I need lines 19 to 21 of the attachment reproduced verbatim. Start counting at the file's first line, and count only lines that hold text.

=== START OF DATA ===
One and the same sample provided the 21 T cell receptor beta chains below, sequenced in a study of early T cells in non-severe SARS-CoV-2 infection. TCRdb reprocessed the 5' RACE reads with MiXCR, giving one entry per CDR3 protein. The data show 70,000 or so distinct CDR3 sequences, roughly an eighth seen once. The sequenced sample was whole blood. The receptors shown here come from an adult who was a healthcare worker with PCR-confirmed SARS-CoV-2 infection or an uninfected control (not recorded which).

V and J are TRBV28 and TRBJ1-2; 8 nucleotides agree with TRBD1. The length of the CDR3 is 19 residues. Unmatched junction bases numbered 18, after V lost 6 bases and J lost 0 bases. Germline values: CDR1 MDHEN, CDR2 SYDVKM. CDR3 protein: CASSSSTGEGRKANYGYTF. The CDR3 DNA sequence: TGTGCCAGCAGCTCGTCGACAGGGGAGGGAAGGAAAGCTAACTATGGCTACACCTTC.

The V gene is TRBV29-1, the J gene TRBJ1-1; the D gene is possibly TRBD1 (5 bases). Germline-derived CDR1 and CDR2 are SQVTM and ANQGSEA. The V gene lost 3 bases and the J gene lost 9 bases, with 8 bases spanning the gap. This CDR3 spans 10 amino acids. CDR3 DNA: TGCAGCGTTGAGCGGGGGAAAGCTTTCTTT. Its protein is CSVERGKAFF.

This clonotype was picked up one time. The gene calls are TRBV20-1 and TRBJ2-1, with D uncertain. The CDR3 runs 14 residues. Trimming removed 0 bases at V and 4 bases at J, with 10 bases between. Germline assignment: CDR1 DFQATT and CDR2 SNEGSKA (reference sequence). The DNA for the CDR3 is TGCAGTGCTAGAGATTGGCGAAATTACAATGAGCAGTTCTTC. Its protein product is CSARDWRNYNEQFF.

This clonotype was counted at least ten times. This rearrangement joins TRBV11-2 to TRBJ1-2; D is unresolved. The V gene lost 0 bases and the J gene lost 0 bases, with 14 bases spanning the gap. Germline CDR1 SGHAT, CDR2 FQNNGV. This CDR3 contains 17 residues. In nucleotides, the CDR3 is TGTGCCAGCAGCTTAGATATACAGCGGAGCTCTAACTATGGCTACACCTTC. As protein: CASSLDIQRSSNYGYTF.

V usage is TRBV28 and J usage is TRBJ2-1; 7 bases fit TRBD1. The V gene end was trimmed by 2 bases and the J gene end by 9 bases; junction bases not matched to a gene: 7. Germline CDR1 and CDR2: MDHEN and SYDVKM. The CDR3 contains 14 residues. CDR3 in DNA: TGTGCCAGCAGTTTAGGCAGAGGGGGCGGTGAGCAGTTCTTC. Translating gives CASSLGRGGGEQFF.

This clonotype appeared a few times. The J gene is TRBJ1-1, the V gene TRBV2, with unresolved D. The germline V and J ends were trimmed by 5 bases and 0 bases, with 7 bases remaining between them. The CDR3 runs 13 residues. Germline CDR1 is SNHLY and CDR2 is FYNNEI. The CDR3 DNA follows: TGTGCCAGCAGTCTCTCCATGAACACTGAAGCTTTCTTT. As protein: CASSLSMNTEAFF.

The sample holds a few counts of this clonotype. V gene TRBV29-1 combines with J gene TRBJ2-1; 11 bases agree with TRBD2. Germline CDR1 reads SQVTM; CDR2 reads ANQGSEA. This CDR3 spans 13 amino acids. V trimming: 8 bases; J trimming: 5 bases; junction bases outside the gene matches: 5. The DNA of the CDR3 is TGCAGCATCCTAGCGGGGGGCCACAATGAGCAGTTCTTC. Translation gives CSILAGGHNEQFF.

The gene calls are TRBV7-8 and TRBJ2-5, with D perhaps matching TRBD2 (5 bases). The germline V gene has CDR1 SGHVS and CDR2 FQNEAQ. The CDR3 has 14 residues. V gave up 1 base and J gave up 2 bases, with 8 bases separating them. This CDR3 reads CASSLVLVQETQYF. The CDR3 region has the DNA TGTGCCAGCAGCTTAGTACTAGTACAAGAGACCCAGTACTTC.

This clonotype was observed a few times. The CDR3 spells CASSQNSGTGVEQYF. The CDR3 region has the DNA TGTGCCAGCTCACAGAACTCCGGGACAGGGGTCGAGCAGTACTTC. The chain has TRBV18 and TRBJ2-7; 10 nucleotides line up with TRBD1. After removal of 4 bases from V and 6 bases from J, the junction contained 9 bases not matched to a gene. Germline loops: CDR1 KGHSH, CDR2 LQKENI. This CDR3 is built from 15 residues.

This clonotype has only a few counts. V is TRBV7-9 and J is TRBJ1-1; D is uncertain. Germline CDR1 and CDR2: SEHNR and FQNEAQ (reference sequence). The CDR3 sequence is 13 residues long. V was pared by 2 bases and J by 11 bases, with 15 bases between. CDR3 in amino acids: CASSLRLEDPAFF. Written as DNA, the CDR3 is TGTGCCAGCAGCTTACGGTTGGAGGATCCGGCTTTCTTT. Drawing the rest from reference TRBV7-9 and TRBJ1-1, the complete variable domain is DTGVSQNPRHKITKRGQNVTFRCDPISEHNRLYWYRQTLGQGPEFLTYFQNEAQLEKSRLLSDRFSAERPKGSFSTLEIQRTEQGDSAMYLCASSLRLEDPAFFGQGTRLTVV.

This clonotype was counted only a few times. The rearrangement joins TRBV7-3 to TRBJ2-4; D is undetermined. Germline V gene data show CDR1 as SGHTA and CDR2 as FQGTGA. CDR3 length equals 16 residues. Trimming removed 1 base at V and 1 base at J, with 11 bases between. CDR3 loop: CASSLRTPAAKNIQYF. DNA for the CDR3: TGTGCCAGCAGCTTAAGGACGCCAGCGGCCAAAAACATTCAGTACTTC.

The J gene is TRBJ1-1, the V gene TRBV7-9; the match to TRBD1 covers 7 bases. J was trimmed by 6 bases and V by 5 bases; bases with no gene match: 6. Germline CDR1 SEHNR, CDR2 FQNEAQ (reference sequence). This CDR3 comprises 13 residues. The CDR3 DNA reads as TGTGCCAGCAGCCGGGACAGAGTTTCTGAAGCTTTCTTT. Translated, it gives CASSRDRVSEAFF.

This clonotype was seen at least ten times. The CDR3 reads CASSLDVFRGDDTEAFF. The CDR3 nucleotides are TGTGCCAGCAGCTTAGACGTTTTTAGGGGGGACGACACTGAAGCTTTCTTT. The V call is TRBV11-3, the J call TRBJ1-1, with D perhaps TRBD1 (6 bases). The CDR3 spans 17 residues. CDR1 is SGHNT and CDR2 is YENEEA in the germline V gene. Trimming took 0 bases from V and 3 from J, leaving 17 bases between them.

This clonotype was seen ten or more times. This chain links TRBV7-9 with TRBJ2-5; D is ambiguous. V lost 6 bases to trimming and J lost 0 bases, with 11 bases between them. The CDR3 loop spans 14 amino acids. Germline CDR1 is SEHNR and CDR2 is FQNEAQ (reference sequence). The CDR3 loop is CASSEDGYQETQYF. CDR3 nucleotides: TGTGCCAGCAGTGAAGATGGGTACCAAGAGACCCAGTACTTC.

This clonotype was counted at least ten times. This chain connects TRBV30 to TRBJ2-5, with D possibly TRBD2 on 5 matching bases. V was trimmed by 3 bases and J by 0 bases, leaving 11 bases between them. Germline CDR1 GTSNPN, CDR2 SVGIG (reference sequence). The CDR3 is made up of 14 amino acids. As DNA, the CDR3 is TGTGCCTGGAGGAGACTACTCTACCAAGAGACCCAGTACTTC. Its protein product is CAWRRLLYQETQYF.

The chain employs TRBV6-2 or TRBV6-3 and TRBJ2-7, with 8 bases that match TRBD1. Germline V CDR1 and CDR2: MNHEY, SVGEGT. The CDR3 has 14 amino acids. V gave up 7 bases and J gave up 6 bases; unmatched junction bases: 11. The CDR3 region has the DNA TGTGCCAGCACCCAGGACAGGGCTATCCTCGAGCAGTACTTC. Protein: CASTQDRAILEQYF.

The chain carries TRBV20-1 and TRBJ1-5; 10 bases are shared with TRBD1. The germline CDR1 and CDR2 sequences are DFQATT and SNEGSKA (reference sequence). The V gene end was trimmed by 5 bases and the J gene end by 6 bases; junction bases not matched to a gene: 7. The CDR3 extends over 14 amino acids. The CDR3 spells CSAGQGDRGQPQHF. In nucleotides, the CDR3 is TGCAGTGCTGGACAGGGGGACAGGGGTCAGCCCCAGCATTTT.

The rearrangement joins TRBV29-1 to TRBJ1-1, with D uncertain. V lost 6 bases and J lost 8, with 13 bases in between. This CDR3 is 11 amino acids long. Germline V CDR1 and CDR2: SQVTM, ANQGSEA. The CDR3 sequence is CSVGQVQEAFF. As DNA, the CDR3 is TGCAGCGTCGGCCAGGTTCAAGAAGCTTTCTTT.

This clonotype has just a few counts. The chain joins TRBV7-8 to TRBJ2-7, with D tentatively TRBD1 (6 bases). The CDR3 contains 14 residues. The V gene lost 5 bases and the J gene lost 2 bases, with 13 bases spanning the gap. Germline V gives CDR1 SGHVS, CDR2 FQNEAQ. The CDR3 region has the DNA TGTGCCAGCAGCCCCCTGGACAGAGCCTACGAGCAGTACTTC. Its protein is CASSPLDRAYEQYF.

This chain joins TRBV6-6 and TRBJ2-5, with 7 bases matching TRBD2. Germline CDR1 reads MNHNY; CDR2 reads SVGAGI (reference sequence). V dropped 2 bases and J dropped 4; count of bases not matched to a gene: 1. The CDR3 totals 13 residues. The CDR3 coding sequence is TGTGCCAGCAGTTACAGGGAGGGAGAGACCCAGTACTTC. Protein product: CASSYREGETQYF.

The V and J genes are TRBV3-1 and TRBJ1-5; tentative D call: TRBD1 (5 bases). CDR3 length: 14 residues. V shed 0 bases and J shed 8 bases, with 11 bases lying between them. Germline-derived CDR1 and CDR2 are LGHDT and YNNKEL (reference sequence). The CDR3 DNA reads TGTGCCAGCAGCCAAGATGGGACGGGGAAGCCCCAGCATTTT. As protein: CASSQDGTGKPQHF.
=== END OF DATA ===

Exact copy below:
The rearrangement joins TRBV29-1 to TRBJ1-1, with D uncertain. V lost 6 bases and J lost 8, with 13 bases in between. This CDR3 is 11 amino acids long. Germline V CDR1 and CDR2: SQVTM, ANQGSEA. The CDR3 sequence is CSVGQVQEAFF. As DNA, the CDR3 is TGCAGCGTCGGCCAGGTTCAAGAAGCTTTCTTT.

This clonotype has just a few counts. The chain joins TRBV7-8 to TRBJ2-7, with D tentatively TRBD1 (6 bases). The CDR3 contains 14 residues. The V gene lost 5 bases and the J gene lost 2 bases, with 13 bases spanning the gap. Germline V gives CDR1 SGHVS, CDR2 FQNEAQ. The CDR3 region has the DNA TGTGCCAGCAGCCCCCTGGACAGAGCCTACGAGCAGTACTTC. Its protein is CASSPLDRAYEQYF.

This chain joins TRBV6-6 and TRBJ2-5, with 7 bases matching TRBD2. Germline CDR1 reads MNHNY; CDR2 reads SVGAGI (reference sequence). V dropped 2 bases and J dropped 4; count of bases not matched to a gene: 1. The CDR3 totals 13 residues. The CDR3 coding sequence is TGTGCCAGCAGTTACAGGGAGGGAGAGACCCAGTACTTC. Protein product: CASSYREGETQYF.